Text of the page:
My immediate take-away after completing all 605 pages of Robert Caro’s The Years of  Lyndon Johnson The Passage of Power  is both awe and marvel at Lyndon Johnson’s  accidental presence at the pinnacle of power from November, 1963 through 1965.  If Lyndon Johnson was president or senate majority leader in today’s political environment, for better or worse, there would likely be no gridlock in Washington D.C.  Never in the modern presidency has more of significance been accomplished in such short period then what transpired in the year and a half  of the Lyndon Johnson  presidency following the assassination of President  John F. Kennedy.

This incomparable work by Caro illuminates, for both the student of history and the observer, that regardless of a like or dislike of his tactics or the man himself, Lyndon Johnson’s accomplishment in moving historic legislation through a gridlocked congress is beyond comparison.  The Civil Rights Act of 1964 and the Voting Rights Act of 1965 turned years of political rhetoric and decades of delay into law, and Lyndon Johnson made that happen during a most improbable time in  American history.  LBJ with all of his ruthlessness,  cajoling, bravado, insecurity, impatience and meanness did what no other president had done.  Deeply seeded in the memory of the poverty of his youth, LBJ’s empathy for the poor and underprivileged surfaced, often with a vengeance, to overcome the impossible obstacles standing before these two pieces of landmark legislation. For this reader, understanding how the  aforementioned was accomplished became the centerpiece of this Pulitzer destined work.  But, there is so much more.

The mutual hatred that existed between Lyndon Johnson and Robert Kennedy and the inordinate effect that it had upon a functioning government is made manifest throughout the book. Robert Kennedy’s unsuccessful multiple efforts to convince Johnson to withdraw from  his brother’s selection of Johnson as the vice-presidential candidate in 1960 depicts a near maniacal RFK. The relegation of LBJ’s vice-presidency to a meaningless and often humiliating position often punctuated by RFK’s ” corn pone vice-president” references are almost unimaginable and would normally be thought relegated to a school-yard bully.  While LBJ is often lionized in Caro’s pages, Robert Kennedy is given faint if any praise at all in this carefully researched book.

Caro details the brilliance with which Johnson handled the passage of power upon Kennedy’s assassination . How LBJ managed the emotional devastation of the Kennedy team  is a remarkable story in itself. He convinced the great majority of them to stay on because , ” I need you , the country needs you and John  Kennedy’s legacy needs you.”  The overnight transformation of the ruthless master of the senate and insignificant, irrelevant  vice-president to become the nation’s hope, healer and steady hand is so magnificently detailed by Caro, so real, that it places the reader in the midst of a current event, not a bygone era!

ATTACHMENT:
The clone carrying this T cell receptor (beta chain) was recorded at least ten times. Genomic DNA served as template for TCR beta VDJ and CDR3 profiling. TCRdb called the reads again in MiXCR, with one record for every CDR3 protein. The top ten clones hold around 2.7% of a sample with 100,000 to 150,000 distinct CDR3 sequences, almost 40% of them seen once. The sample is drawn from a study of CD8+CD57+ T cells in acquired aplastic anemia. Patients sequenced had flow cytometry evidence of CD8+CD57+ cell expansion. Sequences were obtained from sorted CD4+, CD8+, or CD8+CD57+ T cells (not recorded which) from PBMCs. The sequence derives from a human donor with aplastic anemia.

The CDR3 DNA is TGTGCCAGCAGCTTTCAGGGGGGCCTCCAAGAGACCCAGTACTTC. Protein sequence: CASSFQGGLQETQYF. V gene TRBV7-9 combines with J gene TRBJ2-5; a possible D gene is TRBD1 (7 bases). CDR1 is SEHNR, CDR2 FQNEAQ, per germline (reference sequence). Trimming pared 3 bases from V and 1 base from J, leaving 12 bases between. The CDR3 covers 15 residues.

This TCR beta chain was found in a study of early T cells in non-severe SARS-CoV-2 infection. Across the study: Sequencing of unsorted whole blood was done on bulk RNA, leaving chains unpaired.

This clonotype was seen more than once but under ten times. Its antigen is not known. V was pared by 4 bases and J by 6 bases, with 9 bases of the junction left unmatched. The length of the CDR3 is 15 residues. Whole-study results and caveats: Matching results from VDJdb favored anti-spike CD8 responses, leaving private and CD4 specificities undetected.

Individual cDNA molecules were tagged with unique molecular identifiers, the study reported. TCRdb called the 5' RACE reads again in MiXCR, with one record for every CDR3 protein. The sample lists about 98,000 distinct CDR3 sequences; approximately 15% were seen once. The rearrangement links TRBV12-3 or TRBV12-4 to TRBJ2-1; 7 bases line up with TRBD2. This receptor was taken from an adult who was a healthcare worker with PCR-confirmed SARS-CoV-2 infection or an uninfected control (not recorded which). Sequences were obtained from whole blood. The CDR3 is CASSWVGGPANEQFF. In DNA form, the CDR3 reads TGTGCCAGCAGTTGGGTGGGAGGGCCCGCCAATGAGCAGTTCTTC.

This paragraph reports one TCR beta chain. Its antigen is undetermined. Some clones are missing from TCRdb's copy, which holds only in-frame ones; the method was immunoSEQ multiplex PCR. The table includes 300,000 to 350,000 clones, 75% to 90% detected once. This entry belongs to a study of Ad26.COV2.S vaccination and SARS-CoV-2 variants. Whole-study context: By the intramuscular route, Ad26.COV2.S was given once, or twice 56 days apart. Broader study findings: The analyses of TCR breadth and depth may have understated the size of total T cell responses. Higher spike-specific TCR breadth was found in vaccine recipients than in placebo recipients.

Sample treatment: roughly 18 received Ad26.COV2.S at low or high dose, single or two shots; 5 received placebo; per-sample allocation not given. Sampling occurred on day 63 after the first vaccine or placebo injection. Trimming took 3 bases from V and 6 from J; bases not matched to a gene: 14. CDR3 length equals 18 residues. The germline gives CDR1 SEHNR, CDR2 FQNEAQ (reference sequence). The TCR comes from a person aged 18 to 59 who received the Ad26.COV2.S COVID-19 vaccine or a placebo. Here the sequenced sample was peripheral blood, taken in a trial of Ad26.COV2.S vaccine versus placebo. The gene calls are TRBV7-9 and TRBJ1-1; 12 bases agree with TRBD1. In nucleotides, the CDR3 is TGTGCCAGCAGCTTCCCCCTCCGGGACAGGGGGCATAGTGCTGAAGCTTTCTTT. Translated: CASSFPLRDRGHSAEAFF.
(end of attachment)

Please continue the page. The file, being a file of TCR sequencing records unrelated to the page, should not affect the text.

You will learn from Caro’s research sources that  it was widely speculated that Robert Kennedy’s inability to move beyond the grief over his brother’s death may have been tied to a feeling of self guilt; that he and the president’s pursuit of  the assassination of Fidel Castro ( Operation Moongose) and the Mafia  may have in  fact been  a direct retaliation that killed President Kennedy.  Caro, despite the Warren Commission report, raises that speculation to the level of plausibility.

The Passage of Power  at times elevates Johnson to the heroic level but the narrative is equally balanced with the reality of the often brutal, threatening and unforgiving methods by which LBJ accomplished his goals.  From Johnson’s euphoric highs and the compassion demonstrated for minorities and the downtrodden surrounding of the passage of the Civil Rights and Voting Rights Acts, Caro, concludes Passage of Power with bombs dropping upon helpless villagers in Vietnam.  That era is left for another telling.

This is the fourth in Caro’s  The Years of Lyndon Johnson. The Passage of Power will have even greater meaning if you have already consumed The Path to Power ( 1982), Means of Ascent ( 1990) and Master of the Senate ( 2002).  However, Caro does such a good job in placing The Passage of Power in the context of Johnson’s lifetime that it is easily stand-alone read.  Throughout the book, Caro makes numerous references to another great work on Lyndon Johnson which I wholeheartedly commend to you, Lyndon Johnson and the American Dream by Doris Kearns Goodwin. I also recommend This Time,This Place, by Johnson aid and confidant Jack Valenti, who later left government for a distinguished career as the president on the Motion Picture Association of America. ( Check Gordon’s Good Reads Archives).

A  Robert Caro book of equal substance and a Pulitzer honoree  is his The Power Broker, Robert Moses and the Fall of New York.   Use of power to accomplish common good or abuse of power for personal gain; both books in a different time and place tell a significantly similar story.

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